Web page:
There is also a significant fault line between allowing our adult children to care for us, which is different from expecting our adult children to care for us. To have our expectations to be the focus of what level of care our children will provide for us is a set up for frustration on both sides, possibly even anger if any of the expectations are unmet. Any giving has to come from the heart, not what we expect, and that goes for any relationship.

  7. AnitaR says:

    I enjoyed Mike’s comment, and agree that giving has to come from the heart. I am blessed to be the mother of vibrant 2 year old and to be the daughter of two healthy parents in their 60’s. I have seen and witnessed first hand how hard it can be on people to manage both the balancing needs of active children, careers, and lives to the needs of aging parents. I advocate for people when they are of sound mind and body to communicate with your children/siblings, so that when the time does come the fault lines are not jaded and anger/resent and frustration set in.
    Life is meant to be lived to the fullest, enjoying each day in all that it was meant to be!

  8. Ian Campbell says:

    I have been thinking about the argument that peace is somehow different for different generations. That is the very young and the very old find peace by being taken care of by the active generation. But I think Mike is correct, we, or at least I, am never comfortable simply being taken care of. We are a species that thrives on the collective, on a shared sense of “us”. Why then should the elder generation be relegated to one of I living off the social equity the earned as a younger individual.
    I, and I think most people, need to take an active roll in the community they inhabit, be it the family or some larger frame work. But that does not I think make Rabbi Siegel necessarily wrong. Rather, I think ever generation has its own specific ways of giving back, and for collecting from the encompassing generations. True, the middle adult generation is frequently the care giver; providing succor for their elders and children. But the elder generation freely trade the knowledge and wisdom that the have gleaned through their years back to the younger souls who support them. The youngest generations in turn also play their roll. Through their expanded curiosity and ingenuity they create new styles of life, helping humanity move forward and adapt to an ever changing world.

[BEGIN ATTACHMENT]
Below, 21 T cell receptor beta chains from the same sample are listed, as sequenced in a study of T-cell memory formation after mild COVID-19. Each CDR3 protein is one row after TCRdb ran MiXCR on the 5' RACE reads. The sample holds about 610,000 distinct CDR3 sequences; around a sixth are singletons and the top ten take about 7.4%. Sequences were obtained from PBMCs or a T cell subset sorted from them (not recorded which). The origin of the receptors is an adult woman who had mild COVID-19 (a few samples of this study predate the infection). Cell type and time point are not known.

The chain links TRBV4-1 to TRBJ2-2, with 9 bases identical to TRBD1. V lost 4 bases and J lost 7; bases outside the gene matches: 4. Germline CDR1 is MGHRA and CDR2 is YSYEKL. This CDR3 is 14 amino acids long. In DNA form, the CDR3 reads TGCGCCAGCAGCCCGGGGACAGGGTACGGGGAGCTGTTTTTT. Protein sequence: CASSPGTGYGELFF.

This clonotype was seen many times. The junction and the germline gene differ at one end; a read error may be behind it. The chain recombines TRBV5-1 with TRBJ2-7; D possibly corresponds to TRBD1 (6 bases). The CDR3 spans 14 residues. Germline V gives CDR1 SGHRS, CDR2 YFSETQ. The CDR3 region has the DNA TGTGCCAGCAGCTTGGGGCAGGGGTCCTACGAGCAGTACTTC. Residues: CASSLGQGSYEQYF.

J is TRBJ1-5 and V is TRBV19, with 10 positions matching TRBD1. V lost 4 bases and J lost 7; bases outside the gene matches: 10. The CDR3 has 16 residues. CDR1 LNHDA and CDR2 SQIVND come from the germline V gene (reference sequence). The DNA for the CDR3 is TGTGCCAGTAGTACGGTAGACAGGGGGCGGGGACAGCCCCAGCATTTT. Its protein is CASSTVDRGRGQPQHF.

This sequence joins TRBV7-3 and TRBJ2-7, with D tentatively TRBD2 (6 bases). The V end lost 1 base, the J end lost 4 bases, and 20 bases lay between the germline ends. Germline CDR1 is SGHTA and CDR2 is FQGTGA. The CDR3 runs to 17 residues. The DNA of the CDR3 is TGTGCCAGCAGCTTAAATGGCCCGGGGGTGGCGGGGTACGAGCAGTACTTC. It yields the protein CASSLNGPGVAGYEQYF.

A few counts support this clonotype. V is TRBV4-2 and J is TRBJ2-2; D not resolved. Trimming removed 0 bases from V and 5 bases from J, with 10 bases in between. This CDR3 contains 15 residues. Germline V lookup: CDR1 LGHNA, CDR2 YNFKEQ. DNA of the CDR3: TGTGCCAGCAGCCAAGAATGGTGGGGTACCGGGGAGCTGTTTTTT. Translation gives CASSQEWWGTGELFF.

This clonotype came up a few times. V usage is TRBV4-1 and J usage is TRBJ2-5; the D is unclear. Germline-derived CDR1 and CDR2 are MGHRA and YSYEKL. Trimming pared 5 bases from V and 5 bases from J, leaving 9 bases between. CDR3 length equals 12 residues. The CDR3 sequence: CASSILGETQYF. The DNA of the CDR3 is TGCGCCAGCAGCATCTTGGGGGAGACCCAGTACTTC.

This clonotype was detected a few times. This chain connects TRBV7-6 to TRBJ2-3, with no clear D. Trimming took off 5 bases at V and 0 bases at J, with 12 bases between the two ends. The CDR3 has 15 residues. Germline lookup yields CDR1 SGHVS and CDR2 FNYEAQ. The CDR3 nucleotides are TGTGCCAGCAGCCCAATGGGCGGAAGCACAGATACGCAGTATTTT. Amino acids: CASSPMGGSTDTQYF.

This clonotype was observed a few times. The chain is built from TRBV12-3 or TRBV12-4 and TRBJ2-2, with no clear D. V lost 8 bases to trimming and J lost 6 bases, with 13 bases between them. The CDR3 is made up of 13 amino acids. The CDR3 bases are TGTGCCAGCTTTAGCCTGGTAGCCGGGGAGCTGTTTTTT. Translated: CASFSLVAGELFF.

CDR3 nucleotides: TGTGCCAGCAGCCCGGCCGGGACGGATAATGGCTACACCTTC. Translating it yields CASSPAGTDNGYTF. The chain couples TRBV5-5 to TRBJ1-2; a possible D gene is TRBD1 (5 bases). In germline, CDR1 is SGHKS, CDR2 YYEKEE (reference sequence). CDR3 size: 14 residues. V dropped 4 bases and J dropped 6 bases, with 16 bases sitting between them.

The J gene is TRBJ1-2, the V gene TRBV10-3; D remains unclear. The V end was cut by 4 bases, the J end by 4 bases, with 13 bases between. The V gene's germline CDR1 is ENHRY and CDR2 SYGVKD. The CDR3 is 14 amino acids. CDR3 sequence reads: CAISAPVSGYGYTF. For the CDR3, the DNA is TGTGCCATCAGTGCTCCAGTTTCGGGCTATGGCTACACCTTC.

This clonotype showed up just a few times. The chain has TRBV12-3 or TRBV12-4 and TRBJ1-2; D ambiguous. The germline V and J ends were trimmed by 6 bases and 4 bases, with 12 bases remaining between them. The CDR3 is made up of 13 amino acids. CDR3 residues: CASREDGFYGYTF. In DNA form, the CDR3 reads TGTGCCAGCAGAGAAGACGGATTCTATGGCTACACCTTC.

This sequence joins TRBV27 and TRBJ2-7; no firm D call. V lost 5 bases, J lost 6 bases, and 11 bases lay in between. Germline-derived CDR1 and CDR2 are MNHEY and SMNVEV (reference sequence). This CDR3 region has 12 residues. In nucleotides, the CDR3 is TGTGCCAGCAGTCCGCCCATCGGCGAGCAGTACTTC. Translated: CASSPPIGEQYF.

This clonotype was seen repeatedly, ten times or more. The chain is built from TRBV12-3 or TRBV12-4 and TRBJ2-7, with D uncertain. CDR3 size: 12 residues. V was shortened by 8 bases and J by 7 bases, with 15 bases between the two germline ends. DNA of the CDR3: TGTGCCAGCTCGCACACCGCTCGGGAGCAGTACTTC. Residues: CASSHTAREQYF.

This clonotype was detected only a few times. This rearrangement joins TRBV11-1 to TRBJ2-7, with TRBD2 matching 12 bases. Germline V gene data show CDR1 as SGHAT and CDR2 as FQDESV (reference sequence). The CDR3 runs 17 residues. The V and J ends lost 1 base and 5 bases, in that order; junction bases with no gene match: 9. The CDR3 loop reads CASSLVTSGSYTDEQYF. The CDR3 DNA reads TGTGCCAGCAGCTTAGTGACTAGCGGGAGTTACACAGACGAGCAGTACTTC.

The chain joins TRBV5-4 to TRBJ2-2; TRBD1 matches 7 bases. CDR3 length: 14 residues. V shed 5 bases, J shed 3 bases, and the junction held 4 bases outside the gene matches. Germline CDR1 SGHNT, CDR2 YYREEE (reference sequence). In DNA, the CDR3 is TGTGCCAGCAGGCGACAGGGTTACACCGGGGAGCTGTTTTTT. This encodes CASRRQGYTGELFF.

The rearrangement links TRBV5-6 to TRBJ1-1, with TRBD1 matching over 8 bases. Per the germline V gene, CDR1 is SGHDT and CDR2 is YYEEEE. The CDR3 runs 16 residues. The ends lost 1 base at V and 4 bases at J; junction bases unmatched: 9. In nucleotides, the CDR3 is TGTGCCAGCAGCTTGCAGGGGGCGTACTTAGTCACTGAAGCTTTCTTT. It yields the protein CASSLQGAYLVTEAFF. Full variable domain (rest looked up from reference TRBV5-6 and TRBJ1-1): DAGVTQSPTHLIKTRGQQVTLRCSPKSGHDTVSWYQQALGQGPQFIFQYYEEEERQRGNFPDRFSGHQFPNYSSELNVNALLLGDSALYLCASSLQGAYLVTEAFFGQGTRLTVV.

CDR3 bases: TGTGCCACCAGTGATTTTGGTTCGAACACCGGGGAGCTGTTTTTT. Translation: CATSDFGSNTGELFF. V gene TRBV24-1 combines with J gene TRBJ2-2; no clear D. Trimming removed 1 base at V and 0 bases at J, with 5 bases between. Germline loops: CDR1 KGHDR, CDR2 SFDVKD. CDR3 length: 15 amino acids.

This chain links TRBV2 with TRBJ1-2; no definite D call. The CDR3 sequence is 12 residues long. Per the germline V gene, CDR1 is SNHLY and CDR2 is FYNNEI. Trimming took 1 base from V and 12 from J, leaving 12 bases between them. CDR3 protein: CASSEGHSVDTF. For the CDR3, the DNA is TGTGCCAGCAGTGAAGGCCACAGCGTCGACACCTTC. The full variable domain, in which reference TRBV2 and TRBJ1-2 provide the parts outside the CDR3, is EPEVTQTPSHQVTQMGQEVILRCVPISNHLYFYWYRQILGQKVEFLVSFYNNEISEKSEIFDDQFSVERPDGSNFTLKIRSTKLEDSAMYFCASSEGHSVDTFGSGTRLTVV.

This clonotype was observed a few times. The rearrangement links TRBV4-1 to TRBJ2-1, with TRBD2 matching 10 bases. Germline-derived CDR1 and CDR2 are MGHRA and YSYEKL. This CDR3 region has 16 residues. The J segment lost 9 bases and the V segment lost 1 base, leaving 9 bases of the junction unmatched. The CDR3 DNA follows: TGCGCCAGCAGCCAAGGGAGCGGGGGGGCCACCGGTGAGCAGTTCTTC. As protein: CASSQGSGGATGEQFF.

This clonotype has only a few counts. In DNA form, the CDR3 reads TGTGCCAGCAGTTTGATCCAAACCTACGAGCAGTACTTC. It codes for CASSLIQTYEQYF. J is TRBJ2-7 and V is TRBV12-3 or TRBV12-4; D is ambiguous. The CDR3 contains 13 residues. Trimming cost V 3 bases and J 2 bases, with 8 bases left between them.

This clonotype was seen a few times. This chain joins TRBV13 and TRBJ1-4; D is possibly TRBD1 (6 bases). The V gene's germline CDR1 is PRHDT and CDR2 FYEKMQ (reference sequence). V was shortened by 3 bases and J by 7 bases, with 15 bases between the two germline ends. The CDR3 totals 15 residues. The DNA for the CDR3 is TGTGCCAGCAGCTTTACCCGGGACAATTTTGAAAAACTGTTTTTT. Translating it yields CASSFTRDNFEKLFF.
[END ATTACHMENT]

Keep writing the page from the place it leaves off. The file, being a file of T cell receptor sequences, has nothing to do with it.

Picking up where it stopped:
9. Traces from face book: […] 2, 2010 by danutahinc Who knows where a lunch can lead? In a previous post, I recalled the pleasure of meeting Rabbi Martin Siegel of Columbia, Maryland, over conversation, […]

  10. danutahinc says:

    Ian,

    Thank you for your post. Very interesting comments.

    I wonder if the ultimate decision of making the right choice would ever be accessible to us as human beings.

    I feel that because we are able to identify ourselves with so many aspects of life, we can easily fall into the presumption that the right choices doesn’t really exist.

    Let’s ponder a bit more ….

  11. brenK says:

    If spirituality is a state of grace, with being at peace with yourself and the world, I think we can strive for that. I can’t see how we can achieve it completely as we deal with lots of things every day that tend to disrupt it and take our minds to dealing with the event. I still do think we need to recognize right from wrong (although it is relative sometimes) and not be at peace when witnessing blatant injustice. We need to act if we can to do our part to help right the wrong. We may not act most of the time, but we can act some of the time. That I think enhances our spirit. As far as the younger taking care of the elders, I do think if parents raised your lovingly, you do have a moral responsibility, and desire, to help your parents. The help would take different forms, and may not be bringing your parents into your home, but it should take some helpful form. Your parents will leave you at some point, and hopefully you will have felt better sharing and helping them to have the best life they can, under the circumstances.

  12. Brandi P says:

    I agree withe some of rhe comments above. It depends on your up bringing wheather you want to be taken care of or feel you are a burden. I personally would feel I am a burden even if I hired someone in my old age to take care of me. I would feel a burden. Rabi Siegel ‘s presective is nice but no everyone’s life fits into this mode of taking care of of the ones who took care of you. Life is more complicated than that people should just do what is best.

  13. susan says:

    Trying to protect your children from reality, is it really protecting them or you as a parent are you protecting yourself. I think children today know much more than in the past but the sources to this information is not most commonly parents sadly. Later if the time comes for them to take care of their parents how much should the keep from them as a form of protection? Death is a part of life, and no amount of protection can shield anyone from it, protection should not be done by denial.